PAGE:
7.124 The need for raising domestic absorption is well recognised and the Tenth Plan document already envisages a current account deficit of 2.8 per cent of GDP to attain a growth target of about 8 per cent. In the context of the Tenth Plan requirements, current levels of reserves and capital flows appear to be inadequate. Even if large capital flows materialise in future to meet the financing gap of 2.8 per cent of GDP as envisaged in the Tenth Plan document, the flows need to be regulated so that the CAD does not expand beyond the sustainable level. Hence, even though expanding absorption of foreign capital is a major policy challenge in the short-run, the overall medium to long-run policy strategy demands that the CAD be necessarily maintained within the sustainable level. This has been the most important lesson from the balance of payments crisis in 1991. Rather than engendering real appreciation, other counter-cyclical policies can be applied to revive aggregate demand, which in turn can improve absorption of foreign capital.

7.125 Monetary policy has already been eased to attain the objective of business cycle stabilisation without sacrificing the overriding inflation objective. The degree of manoeuvrability in fiscal policy is not very high because of the extent of fiscal imbalances prevailing today in India. During the phase of global slowdown, exchange rate appreciation could weaken exports and thereby have implication for external sector sustainability. The ‘Dutch disease’ problem is at best a very distant reality for India. Real appreciation has been prevented both through reserves build-up and sterilisation (the former preventing nominal appreciation and the latter preventing higher inflation). Excessive consumption/investment has been prevented by maintaining the CAD within sustainable levels. Thus, both the channels through which the ‘Dutch disease’ can spread, have been effectively regulated and their impact on the economy has been contained. With stronger recovery in demand, the surplus condition created by strong growth in remittances and software exports as well as capital flows would be absorbed automatically, reducing the scope for any Dutch disease effect and the need for any larger than desirable level of reserve build-up.


7.126 The external sector reform programme initiated in the wake of the balance of payments crisis of 1991 was all encompassing. Even though the reforms were largely crisis led, the policy initiatives were unique in terms of their gradual, cautious and country specific approach. As against balance of payments problems of varying intensities experienced during 1956 - 1991, India’s balance of payments position strengthened over the 1990s even as the period coincided with the liberalisation of external account, external currency crises and domestic political uncertainties.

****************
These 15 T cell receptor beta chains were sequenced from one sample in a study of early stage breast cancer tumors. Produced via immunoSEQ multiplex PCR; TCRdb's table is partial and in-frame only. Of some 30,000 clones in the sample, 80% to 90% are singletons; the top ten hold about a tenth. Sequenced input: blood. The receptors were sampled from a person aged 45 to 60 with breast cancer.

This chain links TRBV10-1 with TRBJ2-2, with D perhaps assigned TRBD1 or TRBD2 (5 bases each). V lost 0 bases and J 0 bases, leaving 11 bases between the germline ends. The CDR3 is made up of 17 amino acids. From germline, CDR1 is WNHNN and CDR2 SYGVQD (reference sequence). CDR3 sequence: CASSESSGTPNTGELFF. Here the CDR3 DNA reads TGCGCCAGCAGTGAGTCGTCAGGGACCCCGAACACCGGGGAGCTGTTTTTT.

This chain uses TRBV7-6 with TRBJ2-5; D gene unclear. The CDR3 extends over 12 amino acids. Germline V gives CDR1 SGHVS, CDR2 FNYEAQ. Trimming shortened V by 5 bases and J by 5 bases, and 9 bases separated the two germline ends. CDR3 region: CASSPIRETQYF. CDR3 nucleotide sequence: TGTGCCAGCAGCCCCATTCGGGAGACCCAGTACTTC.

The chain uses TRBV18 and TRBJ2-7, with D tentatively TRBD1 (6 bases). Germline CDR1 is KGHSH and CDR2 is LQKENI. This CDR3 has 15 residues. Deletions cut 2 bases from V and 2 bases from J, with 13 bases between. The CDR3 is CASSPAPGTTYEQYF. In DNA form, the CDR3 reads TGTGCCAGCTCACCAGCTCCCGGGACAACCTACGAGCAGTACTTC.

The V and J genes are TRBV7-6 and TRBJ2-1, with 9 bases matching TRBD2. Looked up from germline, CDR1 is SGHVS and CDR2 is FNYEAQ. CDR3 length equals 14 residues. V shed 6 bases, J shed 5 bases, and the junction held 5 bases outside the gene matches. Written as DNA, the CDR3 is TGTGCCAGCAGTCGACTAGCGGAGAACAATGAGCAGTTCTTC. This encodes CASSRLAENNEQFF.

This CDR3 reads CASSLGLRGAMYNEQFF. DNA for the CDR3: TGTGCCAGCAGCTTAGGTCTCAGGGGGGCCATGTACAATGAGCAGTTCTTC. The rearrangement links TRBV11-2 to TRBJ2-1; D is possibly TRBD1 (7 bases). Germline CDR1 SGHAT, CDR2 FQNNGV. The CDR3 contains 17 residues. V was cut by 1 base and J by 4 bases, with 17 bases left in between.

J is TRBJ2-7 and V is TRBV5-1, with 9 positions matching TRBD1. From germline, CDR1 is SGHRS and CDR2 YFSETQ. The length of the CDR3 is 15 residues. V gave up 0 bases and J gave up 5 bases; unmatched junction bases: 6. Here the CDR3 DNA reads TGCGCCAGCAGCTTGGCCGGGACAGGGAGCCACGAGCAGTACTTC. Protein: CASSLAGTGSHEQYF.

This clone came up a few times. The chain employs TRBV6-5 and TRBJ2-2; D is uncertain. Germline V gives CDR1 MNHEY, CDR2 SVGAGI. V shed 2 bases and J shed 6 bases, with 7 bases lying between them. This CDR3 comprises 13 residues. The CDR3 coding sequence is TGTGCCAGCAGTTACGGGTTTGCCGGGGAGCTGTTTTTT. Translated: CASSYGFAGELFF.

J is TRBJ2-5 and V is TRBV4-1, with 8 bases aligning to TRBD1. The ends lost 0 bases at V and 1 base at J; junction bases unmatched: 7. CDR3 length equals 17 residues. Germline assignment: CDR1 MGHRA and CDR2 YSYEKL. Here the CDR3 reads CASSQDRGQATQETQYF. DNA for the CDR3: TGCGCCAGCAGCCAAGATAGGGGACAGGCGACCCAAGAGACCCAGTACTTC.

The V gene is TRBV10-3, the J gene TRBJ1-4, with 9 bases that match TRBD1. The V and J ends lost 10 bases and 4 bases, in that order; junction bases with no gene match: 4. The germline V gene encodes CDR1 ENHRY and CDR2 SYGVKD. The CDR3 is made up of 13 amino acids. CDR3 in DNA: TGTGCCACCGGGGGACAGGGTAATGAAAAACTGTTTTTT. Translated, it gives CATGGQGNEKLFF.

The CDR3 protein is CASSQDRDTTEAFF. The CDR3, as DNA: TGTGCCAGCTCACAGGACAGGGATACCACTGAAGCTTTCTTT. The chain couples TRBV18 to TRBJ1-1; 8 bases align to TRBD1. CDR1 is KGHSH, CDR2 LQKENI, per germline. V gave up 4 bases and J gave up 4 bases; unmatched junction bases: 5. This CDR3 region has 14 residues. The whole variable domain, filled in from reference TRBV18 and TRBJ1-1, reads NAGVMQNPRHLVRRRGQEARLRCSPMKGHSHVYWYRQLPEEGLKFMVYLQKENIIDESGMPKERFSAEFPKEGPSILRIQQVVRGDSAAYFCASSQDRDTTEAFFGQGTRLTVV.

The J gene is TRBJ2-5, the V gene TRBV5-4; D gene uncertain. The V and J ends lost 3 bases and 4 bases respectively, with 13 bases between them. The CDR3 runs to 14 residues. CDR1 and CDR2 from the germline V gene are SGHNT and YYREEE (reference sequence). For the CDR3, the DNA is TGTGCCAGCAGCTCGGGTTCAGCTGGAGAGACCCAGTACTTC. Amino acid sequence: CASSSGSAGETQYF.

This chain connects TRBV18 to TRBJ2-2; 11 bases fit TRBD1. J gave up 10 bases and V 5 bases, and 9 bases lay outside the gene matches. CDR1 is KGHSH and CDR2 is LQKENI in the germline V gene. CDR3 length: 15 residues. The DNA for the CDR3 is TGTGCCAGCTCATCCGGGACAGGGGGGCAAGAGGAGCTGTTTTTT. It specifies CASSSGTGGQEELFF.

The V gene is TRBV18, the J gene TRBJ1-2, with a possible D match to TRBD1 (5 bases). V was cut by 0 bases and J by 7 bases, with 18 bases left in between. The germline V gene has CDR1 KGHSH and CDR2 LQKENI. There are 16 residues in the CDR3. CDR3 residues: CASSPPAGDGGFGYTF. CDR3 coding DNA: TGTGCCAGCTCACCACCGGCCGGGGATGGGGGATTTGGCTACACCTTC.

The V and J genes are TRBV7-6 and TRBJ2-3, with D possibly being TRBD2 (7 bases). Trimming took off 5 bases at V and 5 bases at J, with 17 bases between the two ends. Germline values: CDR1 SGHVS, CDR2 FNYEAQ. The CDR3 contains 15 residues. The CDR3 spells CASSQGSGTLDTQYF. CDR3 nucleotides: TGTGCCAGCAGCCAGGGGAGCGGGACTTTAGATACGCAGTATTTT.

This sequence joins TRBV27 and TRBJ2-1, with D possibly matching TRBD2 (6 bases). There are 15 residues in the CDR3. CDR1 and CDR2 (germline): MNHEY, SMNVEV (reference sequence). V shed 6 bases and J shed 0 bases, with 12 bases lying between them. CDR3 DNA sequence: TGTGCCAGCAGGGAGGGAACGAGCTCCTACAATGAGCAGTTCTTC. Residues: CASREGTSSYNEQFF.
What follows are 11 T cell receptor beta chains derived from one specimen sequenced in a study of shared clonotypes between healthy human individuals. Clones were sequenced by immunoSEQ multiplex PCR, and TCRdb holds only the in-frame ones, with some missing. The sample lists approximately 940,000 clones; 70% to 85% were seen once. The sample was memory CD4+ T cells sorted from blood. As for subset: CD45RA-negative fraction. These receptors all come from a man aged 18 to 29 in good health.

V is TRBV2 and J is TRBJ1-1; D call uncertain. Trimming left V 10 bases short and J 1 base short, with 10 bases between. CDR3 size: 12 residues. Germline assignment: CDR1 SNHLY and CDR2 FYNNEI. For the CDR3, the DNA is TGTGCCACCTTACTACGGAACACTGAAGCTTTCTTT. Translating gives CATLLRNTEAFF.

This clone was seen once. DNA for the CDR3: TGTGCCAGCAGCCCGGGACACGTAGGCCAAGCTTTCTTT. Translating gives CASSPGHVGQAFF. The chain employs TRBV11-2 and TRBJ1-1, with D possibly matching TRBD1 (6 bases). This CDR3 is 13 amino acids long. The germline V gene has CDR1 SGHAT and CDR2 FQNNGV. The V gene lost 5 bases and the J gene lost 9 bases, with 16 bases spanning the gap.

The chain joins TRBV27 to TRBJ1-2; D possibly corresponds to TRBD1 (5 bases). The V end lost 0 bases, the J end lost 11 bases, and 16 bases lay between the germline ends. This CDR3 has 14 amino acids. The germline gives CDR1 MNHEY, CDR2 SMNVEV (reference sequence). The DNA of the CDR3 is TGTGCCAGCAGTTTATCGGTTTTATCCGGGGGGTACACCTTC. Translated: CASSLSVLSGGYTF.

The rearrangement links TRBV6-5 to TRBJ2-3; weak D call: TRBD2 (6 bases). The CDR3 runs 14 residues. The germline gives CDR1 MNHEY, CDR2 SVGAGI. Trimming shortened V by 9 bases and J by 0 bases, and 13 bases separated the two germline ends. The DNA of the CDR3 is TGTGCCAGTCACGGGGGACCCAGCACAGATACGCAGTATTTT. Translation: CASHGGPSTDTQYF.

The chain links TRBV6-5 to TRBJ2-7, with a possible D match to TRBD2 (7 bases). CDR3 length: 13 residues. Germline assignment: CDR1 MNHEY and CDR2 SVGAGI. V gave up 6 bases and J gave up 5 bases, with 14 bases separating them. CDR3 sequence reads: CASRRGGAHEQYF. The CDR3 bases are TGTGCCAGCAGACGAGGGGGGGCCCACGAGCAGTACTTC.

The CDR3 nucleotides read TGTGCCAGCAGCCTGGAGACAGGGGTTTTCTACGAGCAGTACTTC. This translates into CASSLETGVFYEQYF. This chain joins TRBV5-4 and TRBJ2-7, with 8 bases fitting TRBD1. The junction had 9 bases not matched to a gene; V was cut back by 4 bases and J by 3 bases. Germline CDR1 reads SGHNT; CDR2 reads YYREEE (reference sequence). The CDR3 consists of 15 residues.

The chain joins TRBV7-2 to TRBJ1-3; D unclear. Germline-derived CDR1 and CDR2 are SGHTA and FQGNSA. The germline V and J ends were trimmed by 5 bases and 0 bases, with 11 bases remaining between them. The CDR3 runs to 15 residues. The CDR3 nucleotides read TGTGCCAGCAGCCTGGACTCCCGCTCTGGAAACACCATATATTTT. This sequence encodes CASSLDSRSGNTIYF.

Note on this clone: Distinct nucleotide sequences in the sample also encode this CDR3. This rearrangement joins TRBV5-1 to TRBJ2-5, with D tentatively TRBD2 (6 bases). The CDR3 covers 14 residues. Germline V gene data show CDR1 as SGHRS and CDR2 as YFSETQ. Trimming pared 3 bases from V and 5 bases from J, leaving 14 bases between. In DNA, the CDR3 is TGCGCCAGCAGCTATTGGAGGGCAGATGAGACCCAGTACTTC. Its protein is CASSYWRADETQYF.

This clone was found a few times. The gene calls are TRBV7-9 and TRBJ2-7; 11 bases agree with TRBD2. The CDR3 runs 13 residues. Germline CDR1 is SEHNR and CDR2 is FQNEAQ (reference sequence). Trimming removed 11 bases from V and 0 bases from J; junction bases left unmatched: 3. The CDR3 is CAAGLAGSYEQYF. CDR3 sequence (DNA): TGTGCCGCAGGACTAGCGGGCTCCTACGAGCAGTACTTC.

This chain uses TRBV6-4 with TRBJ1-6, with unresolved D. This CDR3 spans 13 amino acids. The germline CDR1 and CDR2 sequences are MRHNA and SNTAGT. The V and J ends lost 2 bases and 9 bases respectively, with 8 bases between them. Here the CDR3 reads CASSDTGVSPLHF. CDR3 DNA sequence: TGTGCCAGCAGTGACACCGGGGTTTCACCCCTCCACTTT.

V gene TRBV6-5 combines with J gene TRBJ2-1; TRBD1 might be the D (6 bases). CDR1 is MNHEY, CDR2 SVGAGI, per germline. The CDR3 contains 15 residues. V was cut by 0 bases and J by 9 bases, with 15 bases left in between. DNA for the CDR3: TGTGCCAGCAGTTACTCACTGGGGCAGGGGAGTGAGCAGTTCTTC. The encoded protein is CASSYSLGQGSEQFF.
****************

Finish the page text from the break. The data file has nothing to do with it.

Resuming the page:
7.127 Prudent exchange rate management, low current account deficit, steady flow of non-debt creating capital flows, particularly in the form of FDI, a significant reduction in the external debt to GDP ratio and containment of short-term debt to manageable and prudent limits have been some of the positive outcomes of policy reform in the external sector. Resilience of the external sector has helped India successfully avert the contagion effects of the East Asian crisis.

7.128 There are, however, a few areas, which require further efforts. India’s competitiveness in exports would require to be strengthened to achieve a sustained export growth of at least 12 per cent per annum in order to achieve the medium-term goal of increasing India’s share in world exports to 1 per cent by 2006-07. India also needs to make the transition from exports of labour-intensive low technology goods to a wider variety of goods, including technology intensive goods. India’s tariff levels continue to be high; accelerated pace of reduction of tariffs and removing the constraints on the small-scale industries would be conducive to industrial growth and exports. Rapid growth in exports would also require addressing the domestic constraints of supply bottlenecks and inadequate infrastructure.

7.129 A sustained surge in capital flows in the recent past has implications for monetary and inflation management although, the Reserve Bank has so far been able to sterilise the monetary impact of foreign exchange reserves through large open market sales of government securities. The financial cost of additional reserve accretion in the recent period is low.

7.130 There has been a debate that high accretion to forex reserves has resulted in a substantial output loss in the 1990s. It needs to be recognised, however, that the steady growth path is functionally related more to macroeconomic constraints of saving and investment than to the reserve management policy per se. The reserve management policy, coupled with the exchange rate management and monetary policy pursued by the Reserve Bank has created an atmosphere of softer interest rate regime, which is conducive to higher economic growth. In addition, the recent policy initiatives have created an investment atmosphere where foreign investment supplements domestic investment, which in a medium-term perspective would ensure a higher growth trajectory.

10. An impulse response analysis with output, inflation, interest rates and exchange rates as the four variables of the SVAR reveals that a positive shock to interest rate (indicating contractionary monetary policy) leads to reduction in aggregate demand and output and appreciation in the exchange rate in the short run. Pattanaik and Mitra (2001) found similar results with their analysis in a 3-variable VAR (exchange rate, direct market intervention and call money rates). The results on the efficacy of monetary policy in stabilising the exchange rate appear to be robust across different identification schemes.